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Preliminary hearings set for Angkhana Neelapaijit and Puttanee Kangkun

(BANGKOK, February 17, 2020)—Thai authorities should drop criminal defamation cases brought by Thai poultry company Thammakaset Company Limited and enact legislation to fully protect human rights defenders from spurious lawsuits, Fortify Rights said today. After failed mediations with Thammakaset, the Bangkok South Criminal Court scheduled preliminary hearings to consider criminal defamation complaints against former Thailand Human Rights Commissioner Angkhana Neelapaijit and Fortify Rights Senior Human Rights Specialist Puttanee Kangkun on February 24 and March 2, respectively.
 
Trial hearings in another criminal defamation case filed by Thammakaset against former Fortify Rights Thailand Human Rights Specialist Sutharee Wannasiri and human rights defender Nan Win are scheduled to take place from February 18 to 21 at the Bangkok Criminal Court. Human rights defender Nan Win also faces charges by Thammakaset for allegedly giving false testimony, which will go to trial at the Saraburi Provincial Court from March 11 to 13.

“We believe the purpose of these cases is to harass human rights defenders,” said Amy Smith, Executive Director of Fortify Rights. “Thai authorities should intervene to protect human rights defenders and prevent these spurious cases from going forward.”

Thammakaset refused to participate in a mediation session with Angkhana Neelapaijit on February 12 or continue mediation discussions with Puttanee Kangkun.

Both complaints by the company against Angkhana and Puttanee relate to engagements on social media that demonstrated support for human rights defenders facing lawsuits by Thammakaset. The complaint filed against Angkhana on October 25 relates to two tweets posted on December 3, 2018 and June 28, 2019. The complaint against Puttanee relates to 14 social media engagements, including three tweets, nine retweets, and two Facebook posts, published between January 25 and August 5, 2019. 

If convicted, Angkhana faces up to four years’ imprisonment and/or 400,000 Thai Baht (more than US$13,300) in fines for alleged violations under Thailand Criminal Code sections 326 and 328. Puttanee faces up to 28 years’ imprisonment and/or 2.8 million Thai Baht (more than US$ 93,300) in fines.

Angkhana Neelapaijit, as a National Human Rights Commissioner, speaks on extrajudicial killings in Thailand at a seminar in Bangkok.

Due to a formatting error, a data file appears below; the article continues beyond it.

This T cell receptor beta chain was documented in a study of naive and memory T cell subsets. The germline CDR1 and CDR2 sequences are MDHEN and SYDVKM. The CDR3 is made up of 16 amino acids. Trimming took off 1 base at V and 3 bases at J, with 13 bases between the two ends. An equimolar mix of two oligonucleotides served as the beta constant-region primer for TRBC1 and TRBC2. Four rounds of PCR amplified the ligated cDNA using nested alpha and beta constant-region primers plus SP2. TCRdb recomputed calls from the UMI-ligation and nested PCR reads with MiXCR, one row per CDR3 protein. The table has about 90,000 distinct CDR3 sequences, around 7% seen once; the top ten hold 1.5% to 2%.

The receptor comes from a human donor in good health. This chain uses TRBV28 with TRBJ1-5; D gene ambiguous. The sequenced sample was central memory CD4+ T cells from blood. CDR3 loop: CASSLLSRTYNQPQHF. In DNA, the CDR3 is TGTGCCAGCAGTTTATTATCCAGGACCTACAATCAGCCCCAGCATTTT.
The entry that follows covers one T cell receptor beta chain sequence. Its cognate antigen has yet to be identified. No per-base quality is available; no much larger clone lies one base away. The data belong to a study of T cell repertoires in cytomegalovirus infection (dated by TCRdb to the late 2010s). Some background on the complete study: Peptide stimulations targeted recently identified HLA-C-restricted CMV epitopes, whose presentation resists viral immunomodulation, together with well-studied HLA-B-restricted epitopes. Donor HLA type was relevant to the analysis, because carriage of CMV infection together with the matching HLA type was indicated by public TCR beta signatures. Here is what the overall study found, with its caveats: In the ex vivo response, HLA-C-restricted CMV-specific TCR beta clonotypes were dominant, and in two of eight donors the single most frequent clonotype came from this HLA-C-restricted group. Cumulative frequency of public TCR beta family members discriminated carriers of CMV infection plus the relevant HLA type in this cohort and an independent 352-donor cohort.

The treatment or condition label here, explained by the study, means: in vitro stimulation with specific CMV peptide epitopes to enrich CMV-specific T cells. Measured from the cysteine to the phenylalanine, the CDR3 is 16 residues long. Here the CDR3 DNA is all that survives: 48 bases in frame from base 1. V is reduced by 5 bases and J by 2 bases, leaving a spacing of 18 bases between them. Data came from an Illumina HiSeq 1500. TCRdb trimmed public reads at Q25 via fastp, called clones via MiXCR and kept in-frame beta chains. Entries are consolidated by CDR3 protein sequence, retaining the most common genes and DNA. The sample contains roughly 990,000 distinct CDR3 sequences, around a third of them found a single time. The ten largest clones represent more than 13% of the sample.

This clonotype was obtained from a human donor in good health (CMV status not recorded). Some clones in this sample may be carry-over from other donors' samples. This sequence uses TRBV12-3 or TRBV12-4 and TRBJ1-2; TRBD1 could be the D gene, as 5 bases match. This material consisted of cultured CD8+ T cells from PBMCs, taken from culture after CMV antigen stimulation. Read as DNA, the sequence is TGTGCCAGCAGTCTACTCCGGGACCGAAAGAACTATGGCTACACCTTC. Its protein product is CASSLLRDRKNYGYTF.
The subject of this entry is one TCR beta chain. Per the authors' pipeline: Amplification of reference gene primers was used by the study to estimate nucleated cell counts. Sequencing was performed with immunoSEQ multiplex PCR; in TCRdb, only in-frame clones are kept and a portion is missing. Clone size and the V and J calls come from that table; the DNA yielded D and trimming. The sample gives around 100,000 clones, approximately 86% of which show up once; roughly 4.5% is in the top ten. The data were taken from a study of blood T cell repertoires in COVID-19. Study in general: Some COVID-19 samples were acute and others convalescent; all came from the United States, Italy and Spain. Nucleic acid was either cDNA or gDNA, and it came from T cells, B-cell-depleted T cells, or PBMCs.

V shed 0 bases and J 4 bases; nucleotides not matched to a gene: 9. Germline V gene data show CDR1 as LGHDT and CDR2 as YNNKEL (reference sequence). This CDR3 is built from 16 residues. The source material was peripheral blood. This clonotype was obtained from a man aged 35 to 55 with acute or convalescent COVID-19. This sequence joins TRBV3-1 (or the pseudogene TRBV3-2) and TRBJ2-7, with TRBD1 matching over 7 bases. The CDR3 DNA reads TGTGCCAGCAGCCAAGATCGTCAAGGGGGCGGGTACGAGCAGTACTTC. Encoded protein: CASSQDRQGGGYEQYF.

Angkhana Neelapaijit, as a National Human Rights Commissioner, speaks on extrajudicial killings in Thailand at a seminar in Bangkok, ©NHRC, 2017

Since 2016, Thammakaset has brought cases against at least 21 human rights defenders, including Mahidol University lecturer Ngamsuk Ruttanasatian who faced criminal defamation charges for sharing a Fortify Rights news release on Facebook. The Bangkok Criminal Court dismissed the case against Ngamsuk during a preliminary hearing on September 18, and the Appeal Court is currently considering an appeal filed by Thammakaset.

The 2017 Constitution of Thailand protects the right to freedom of expression as does Article 19 of the International Covenant on Civil and Political Rights, to which Thailand is a state party. However, criminal defamation threatens to have a chilling effect on free speech in Thailand. Moreover, the U.N. Human Rights Committee has held that “imprisonment is never an appropriate penalty” for defamation.

In December 2018, the National Legislative Assembly amended Section 161/1 of the Thailand Criminal Procedure Code, allowing a court to dismiss and forbid the refiling of a complaint by a private individual if the complaint is filled “in bad faith or with misrepresentation of facts in order to harass or take advantage of a defendant.” The Action Plan for Human Rights Defenders under the National Action Plan on Business and Human Rights, which the Cabinet approved on October 29, 2019, also includes a provision to amend the legal structures to protect human rights defenders from judicial harassment. However, the cases brought by Thammakaset continue to proceed through the courts.

Thai authorities should immediately drop all spurious cases brought by Thammakaset and develop legislation that fully protects human rights defenders and others from judicial harassment, said Fortify Rights.

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